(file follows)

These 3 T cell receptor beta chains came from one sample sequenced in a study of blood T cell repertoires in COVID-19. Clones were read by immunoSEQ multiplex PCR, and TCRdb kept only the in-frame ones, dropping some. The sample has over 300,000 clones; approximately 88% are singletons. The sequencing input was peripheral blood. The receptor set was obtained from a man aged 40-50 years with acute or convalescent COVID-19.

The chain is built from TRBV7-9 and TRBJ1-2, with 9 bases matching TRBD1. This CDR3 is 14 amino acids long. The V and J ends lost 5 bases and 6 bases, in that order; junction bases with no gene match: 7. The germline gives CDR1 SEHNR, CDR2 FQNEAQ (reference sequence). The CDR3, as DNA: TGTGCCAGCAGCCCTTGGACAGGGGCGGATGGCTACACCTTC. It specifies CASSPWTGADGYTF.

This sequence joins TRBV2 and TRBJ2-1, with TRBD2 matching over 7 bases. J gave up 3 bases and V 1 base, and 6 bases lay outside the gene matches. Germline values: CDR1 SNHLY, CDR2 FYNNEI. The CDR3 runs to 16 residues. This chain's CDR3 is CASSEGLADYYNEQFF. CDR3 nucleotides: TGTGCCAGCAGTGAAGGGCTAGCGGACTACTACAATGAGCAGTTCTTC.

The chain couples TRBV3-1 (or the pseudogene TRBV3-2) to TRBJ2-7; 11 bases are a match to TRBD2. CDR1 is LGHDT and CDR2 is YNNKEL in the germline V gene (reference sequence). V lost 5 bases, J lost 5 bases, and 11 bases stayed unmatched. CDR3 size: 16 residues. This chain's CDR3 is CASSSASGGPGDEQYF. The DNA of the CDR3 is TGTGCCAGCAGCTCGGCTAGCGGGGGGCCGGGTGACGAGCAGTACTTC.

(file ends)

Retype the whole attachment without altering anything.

These 3 T cell receptor beta chains came from one sample sequenced in a study of blood T cell repertoires in COVID-19. Clones were read by immunoSEQ multiplex PCR, and TCRdb kept only the in-frame ones, dropping some. The sample has over 300,000 clones; approximately 88% are singletons. The sequencing input was peripheral blood. The receptor set was obtained from a man aged 40-50 years with acute or convalescent COVID-19.

The chain is built from TRBV7-9 and TRBJ1-2, with 9 bases matching TRBD1. This CDR3 is 14 amino acids long. The V and J ends lost 5 bases and 6 bases, in that order; junction bases with no gene match: 7. The germline gives CDR1 SEHNR, CDR2 FQNEAQ (reference sequence). The CDR3, as DNA: TGTGCCAGCAGCCCTTGGACAGGGGCGGATGGCTACACCTTC. It specifies CASSPWTGADGYTF.

This sequence joins TRBV2 and TRBJ2-1, with TRBD2 matching over 7 bases. J gave up 3 bases and V 1 base, and 6 bases lay outside the gene matches. Germline values: CDR1 SNHLY, CDR2 FYNNEI. The CDR3 runs to 16 residues. This chain's CDR3 is CASSEGLADYYNEQFF. CDR3 nucleotides: TGTGCCAGCAGTGAAGGGCTAGCGGACTACTACAATGAGCAGTTCTTC.

The chain couples TRBV3-1 (or the pseudogene TRBV3-2) to TRBJ2-7; 11 bases are a match to TRBD2. CDR1 is LGHDT and CDR2 is YNNKEL in the germline V gene (reference sequence). V lost 5 bases, J lost 5 bases, and 11 bases stayed unmatched. CDR3 size: 16 residues. This chain's CDR3 is CASSSASGGPGDEQYF. The DNA of the CDR3 is TGTGCCAGCAGCTCGGCTAGCGGGGGGCCGGGTGACGAGCAGTACTTC.